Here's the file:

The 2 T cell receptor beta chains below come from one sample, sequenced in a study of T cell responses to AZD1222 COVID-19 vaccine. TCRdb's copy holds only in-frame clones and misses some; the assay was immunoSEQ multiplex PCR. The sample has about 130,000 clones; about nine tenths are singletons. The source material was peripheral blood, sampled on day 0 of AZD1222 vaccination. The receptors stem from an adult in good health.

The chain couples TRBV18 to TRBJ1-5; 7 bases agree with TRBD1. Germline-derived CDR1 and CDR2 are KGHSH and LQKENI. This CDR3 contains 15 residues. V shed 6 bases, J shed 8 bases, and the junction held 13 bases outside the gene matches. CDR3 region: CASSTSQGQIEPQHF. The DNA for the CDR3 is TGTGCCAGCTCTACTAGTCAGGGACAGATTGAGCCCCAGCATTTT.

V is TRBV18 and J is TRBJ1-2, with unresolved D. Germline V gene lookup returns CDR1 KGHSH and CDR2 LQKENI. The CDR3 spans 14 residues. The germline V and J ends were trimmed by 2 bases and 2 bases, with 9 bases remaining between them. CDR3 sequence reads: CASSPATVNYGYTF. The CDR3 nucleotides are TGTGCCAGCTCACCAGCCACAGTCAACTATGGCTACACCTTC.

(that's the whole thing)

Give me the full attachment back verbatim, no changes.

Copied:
The 2 T cell receptor beta chains below come from one sample, sequenced in a study of T cell responses to AZD1222 COVID-19 vaccine. TCRdb's copy holds only in-frame clones and misses some; the assay was immunoSEQ multiplex PCR. The sample has about 130,000 clones; about nine tenths are singletons. The source material was peripheral blood, sampled on day 0 of AZD1222 vaccination. The receptors stem from an adult in good health.

The chain couples TRBV18 to TRBJ1-5; 7 bases agree with TRBD1. Germline-derived CDR1 and CDR2 are KGHSH and LQKENI. This CDR3 contains 15 residues. V shed 6 bases, J shed 8 bases, and the junction held 13 bases outside the gene matches. CDR3 region: CASSTSQGQIEPQHF. The DNA for the CDR3 is TGTGCCAGCTCTACTAGTCAGGGACAGATTGAGCCCCAGCATTTT.

V is TRBV18 and J is TRBJ1-2, with unresolved D. Germline V gene lookup returns CDR1 KGHSH and CDR2 LQKENI. The CDR3 spans 14 residues. The germline V and J ends were trimmed by 2 bases and 2 bases, with 9 bases remaining between them. CDR3 sequence reads: CASSPATVNYGYTF. The CDR3 nucleotides are TGTGCCAGCTCACCAGCCACAGTCAACTATGGCTACACCTTC.